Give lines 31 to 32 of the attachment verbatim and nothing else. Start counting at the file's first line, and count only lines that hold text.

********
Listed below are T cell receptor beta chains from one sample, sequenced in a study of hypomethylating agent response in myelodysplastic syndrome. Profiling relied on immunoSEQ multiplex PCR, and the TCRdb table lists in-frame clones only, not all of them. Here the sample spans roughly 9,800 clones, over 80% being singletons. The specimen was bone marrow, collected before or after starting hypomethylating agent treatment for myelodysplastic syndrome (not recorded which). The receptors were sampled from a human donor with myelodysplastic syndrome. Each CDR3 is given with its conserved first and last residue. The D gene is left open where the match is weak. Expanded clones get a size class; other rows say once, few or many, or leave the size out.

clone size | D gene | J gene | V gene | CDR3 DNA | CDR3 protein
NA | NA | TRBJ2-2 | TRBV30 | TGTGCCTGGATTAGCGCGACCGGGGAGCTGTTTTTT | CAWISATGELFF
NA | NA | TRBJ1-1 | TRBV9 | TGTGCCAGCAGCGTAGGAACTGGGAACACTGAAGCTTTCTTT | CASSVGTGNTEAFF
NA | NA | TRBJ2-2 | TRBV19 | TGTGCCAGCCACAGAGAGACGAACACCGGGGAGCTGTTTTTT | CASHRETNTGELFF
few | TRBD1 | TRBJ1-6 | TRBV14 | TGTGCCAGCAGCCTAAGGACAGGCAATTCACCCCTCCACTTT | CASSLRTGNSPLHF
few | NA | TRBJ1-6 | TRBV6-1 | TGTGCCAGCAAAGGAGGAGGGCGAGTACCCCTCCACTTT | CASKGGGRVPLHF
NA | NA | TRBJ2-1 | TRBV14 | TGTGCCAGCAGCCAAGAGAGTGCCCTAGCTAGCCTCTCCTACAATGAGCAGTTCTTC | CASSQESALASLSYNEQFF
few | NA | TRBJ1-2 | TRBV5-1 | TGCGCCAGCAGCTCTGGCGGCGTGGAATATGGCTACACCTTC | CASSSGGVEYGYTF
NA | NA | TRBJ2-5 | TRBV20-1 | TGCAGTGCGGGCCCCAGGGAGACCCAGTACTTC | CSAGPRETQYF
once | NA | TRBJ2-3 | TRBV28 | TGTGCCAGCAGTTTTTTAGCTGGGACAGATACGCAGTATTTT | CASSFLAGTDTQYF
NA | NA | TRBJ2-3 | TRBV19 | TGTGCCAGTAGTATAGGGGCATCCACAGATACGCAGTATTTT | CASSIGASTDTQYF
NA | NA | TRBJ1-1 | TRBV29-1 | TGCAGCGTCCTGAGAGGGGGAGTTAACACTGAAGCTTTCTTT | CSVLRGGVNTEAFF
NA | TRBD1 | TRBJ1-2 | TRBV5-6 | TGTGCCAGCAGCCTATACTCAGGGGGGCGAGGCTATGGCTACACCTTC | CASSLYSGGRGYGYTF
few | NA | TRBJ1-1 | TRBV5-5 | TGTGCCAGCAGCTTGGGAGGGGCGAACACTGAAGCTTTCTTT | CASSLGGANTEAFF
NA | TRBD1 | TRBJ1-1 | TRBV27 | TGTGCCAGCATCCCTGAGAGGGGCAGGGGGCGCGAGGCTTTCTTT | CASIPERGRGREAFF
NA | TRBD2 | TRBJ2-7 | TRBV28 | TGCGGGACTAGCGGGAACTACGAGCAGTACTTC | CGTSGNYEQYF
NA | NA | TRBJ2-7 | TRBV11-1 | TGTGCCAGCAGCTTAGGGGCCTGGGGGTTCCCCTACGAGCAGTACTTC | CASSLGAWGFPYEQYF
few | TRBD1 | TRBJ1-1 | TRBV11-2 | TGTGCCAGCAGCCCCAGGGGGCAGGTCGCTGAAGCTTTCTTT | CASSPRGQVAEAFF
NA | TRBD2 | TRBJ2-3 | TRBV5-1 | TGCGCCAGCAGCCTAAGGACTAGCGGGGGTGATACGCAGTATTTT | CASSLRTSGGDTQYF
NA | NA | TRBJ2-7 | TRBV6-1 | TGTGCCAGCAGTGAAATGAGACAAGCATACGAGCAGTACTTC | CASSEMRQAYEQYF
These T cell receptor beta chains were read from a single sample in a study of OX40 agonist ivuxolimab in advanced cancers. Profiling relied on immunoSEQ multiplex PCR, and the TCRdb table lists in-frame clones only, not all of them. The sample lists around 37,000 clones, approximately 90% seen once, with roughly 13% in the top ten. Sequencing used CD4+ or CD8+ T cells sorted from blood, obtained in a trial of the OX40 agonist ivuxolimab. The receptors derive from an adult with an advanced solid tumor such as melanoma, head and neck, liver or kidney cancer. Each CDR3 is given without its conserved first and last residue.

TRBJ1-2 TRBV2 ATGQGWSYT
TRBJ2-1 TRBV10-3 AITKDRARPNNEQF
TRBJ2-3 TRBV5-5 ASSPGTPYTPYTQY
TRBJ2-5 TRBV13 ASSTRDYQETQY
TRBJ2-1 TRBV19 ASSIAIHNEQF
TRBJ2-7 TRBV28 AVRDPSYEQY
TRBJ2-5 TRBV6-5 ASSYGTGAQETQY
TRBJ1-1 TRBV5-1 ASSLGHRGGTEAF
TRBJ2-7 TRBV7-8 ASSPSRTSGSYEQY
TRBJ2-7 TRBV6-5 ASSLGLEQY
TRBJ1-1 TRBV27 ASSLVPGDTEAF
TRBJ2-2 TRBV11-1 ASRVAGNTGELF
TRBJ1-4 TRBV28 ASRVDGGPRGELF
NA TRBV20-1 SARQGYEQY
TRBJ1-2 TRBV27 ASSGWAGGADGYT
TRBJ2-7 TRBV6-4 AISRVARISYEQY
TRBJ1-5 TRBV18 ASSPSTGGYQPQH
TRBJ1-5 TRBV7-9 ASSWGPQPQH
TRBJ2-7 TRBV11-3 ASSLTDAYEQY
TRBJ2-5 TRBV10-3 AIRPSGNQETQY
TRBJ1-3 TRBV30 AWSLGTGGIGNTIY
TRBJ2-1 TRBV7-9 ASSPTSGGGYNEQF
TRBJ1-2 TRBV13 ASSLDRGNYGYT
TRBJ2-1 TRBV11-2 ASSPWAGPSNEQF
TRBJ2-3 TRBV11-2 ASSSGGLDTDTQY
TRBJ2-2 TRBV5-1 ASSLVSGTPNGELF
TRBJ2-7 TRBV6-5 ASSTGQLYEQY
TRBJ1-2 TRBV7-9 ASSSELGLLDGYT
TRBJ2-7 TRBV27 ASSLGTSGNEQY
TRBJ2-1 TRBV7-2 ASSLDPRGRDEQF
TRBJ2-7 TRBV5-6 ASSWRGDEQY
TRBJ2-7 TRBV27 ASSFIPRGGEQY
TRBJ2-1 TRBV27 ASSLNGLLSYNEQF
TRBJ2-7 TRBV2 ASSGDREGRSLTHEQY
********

TRBJ2-7 TRBV7-8 ASSPSRTSGSYEQY
TRBJ2-7 TRBV6-5 ASSLGLEQY